The Role of Intraoperative Navigation in Orthopaedic Surgery

Alexa J. Karkenny, MD; Joseph R. Mendelis, MD; David S. Geller, MD; Jaime A. Gomez, MD

Disclosures

J Am Acad Orthop Surg. 2019;27(19):e849-e858. 

In This Article

Barriers to Widespread Acceptance of Intraoperative Navigation

Current navigation technology can provide substantial benefits including real-time feedback, increased accuracy, and improved visualization, but systems are still in their infancy. In an era of rising healthcare expenditures, the potential for increased cost, setup, surgical time, and staffing needs as well as the learning curve of navigated surgery must be considered by surgeons and hospital administrators alike. As with any evolving technology, using navigation in a clinical setting can often involve a degree of trouble-shooting on the part of the surgeon, circulating nurse, surgical technician, or manufacturer representative. Regardless of the technique, the surgeon is ultimately responsible for the patient and thus must recognize navigation as a supplemental tool, such that a procedure could continue within the standard of care in a conventional manner should the system fail.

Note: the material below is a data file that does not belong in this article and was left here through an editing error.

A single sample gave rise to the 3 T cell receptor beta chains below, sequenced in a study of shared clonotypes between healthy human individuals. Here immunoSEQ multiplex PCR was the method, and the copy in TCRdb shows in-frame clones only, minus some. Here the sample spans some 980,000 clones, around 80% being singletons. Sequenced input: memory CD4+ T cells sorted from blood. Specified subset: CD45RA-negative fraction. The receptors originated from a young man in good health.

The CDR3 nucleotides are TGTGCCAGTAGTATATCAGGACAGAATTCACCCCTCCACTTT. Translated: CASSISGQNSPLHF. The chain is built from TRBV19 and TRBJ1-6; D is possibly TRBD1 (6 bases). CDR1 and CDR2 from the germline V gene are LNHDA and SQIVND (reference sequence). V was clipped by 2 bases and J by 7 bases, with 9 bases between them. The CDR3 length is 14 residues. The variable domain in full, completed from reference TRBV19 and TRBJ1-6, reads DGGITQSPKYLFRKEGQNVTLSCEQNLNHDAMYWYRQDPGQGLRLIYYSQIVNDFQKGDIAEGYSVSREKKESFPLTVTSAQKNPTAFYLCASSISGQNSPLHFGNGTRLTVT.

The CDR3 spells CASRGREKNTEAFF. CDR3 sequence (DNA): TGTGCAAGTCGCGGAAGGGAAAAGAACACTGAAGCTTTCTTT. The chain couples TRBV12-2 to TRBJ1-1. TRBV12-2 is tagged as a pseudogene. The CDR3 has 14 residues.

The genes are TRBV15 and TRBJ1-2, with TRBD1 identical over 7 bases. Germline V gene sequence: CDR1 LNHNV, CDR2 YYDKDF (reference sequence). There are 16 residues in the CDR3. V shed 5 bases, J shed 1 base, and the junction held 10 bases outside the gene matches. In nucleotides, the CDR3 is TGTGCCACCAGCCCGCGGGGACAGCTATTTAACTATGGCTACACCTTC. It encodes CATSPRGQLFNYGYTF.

In terms of direct costs, hospitals must consider the initial acquisition of navigation platforms and intraoperative imaging modalities as well as maintenance expenses. Navigation platforms that have broader applications may be a more fiscally responsible choice in a lower-volume setting (Table 1). Hospitals must also consider that some systems rely on reusable components (ie, reference arrays) whereas others rely on disposable, patient-specific guides (ie, screw trajectory jigs). Indirect costs dependent on total operative time and length of stay are likely variable and, as shown in the aforementioned studies, may decrease over time as surgical teams become familiar with the setup.[20] In terms of surgeon training, the real-time visual feedback may allow residents to become more technically involved without sacrificing patient safety.[38] Additionally, a current lack of long-term outcome data on this new technology is a barrier to surgeon acceptance, but this may be ameliorated with increasing availability of literature over time. In terms of patient acceptance, one study examining patient perception of robotic and navigated surgery in the United Kingdom in 2014 reported that half of the patients believed that this type of surgery was more accurate, faster, and easier for the surgeon whereas about 20% believed that it provided no benefit over conventional surgery.[40] Technological advancements in health care have provided tools that can improve clinical practice, but it is critical that surgeons and hospital administrations embrace navigation responsibly, recognizing its limitations and avoiding its use solely for the sake of marketing.

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